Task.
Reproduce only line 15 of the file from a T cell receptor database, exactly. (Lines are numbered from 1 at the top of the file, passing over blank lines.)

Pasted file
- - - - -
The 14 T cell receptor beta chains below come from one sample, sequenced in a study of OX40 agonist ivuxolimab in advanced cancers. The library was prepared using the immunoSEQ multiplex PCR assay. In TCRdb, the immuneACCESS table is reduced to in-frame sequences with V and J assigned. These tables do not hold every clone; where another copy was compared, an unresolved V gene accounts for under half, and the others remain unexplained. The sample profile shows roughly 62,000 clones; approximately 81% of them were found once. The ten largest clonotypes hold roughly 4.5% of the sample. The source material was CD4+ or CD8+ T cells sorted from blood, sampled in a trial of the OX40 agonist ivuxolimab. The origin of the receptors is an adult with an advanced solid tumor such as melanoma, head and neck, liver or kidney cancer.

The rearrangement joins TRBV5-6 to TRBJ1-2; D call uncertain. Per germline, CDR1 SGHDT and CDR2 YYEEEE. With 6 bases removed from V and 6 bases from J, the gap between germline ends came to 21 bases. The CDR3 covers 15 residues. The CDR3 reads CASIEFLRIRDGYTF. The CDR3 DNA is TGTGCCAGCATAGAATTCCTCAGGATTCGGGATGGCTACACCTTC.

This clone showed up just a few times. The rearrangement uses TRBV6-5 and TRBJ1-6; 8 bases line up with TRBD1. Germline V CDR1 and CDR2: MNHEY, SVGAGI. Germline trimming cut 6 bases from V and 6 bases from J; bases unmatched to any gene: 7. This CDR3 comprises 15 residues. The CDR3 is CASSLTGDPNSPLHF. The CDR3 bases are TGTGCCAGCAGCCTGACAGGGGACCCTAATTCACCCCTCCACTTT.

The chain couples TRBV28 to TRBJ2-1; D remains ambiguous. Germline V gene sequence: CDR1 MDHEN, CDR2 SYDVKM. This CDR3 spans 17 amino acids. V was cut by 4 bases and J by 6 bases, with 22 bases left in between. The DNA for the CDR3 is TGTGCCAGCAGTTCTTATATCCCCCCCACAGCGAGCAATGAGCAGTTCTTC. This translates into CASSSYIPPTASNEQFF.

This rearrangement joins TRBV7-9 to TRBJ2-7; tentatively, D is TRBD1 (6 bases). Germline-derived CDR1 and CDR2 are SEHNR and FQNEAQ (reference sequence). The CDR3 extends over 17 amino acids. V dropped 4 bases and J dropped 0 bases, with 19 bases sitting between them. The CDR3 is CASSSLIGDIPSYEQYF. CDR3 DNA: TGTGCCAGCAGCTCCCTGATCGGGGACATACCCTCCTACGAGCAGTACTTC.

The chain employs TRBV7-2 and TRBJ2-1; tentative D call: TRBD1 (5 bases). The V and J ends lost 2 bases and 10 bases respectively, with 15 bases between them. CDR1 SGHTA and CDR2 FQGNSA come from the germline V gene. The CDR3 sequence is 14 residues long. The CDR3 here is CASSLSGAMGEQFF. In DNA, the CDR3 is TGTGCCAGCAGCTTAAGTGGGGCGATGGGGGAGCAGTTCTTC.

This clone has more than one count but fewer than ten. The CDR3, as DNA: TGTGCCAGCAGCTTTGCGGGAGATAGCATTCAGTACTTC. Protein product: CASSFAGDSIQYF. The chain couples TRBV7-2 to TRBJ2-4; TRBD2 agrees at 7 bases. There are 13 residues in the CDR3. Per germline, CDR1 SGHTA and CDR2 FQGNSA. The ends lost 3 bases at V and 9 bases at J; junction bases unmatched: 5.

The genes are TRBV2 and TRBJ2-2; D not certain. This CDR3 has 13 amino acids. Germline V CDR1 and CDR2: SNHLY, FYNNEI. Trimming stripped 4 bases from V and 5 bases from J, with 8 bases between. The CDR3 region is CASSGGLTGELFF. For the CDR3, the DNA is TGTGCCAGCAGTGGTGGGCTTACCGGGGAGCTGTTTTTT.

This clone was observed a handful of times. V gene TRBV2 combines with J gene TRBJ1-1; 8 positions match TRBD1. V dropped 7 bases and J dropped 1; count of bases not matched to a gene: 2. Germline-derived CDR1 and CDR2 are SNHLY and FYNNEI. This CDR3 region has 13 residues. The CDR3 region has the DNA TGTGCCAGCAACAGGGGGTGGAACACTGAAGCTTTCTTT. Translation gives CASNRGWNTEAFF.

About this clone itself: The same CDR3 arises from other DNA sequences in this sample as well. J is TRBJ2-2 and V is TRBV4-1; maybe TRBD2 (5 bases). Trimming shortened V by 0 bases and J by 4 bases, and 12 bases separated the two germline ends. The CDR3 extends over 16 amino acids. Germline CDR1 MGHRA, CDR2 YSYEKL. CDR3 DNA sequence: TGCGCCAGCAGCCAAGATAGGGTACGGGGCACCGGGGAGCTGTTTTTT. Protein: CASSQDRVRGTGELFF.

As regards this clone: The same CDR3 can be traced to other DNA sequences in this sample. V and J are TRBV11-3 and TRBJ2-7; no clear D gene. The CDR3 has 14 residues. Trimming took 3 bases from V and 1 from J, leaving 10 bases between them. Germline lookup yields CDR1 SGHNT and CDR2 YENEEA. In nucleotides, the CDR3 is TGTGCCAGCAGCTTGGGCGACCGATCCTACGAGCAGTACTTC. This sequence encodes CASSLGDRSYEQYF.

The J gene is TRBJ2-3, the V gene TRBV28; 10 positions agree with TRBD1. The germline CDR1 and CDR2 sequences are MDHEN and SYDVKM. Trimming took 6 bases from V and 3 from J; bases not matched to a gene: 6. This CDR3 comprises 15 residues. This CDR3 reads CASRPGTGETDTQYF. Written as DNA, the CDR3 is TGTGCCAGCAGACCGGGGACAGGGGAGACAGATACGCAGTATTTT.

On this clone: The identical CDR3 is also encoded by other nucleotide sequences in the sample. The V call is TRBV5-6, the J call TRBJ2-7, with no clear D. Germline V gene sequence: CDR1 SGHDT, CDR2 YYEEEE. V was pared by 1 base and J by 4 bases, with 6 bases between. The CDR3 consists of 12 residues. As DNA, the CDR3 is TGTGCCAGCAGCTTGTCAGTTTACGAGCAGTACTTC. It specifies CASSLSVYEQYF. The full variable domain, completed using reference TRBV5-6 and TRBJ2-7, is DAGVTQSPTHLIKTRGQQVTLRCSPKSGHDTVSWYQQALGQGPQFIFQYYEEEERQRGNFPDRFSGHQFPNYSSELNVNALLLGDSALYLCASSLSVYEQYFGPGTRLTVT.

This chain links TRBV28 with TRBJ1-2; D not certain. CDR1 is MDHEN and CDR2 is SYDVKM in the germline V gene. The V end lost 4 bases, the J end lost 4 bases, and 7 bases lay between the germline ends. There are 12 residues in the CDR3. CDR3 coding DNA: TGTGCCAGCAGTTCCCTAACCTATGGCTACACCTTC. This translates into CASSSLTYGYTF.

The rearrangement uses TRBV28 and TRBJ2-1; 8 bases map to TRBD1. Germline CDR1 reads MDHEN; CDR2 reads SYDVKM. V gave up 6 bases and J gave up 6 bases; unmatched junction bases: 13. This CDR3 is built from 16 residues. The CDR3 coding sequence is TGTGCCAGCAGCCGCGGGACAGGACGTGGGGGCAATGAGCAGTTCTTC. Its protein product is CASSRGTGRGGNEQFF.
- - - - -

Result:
The rearrangement uses TRBV28 and TRBJ2-1; 8 bases map to TRBD1. Germline CDR1 reads MDHEN; CDR2 reads SYDVKM. V gave up 6 bases and J gave up 6 bases; unmatched junction bases: 13. This CDR3 is built from 16 residues. The CDR3 coding sequence is TGTGCCAGCAGCCGCGGGACAGGACGTGGGGGCAATGAGCAGTTCTTC. Its protein product is CASSRGTGRGGNEQFF.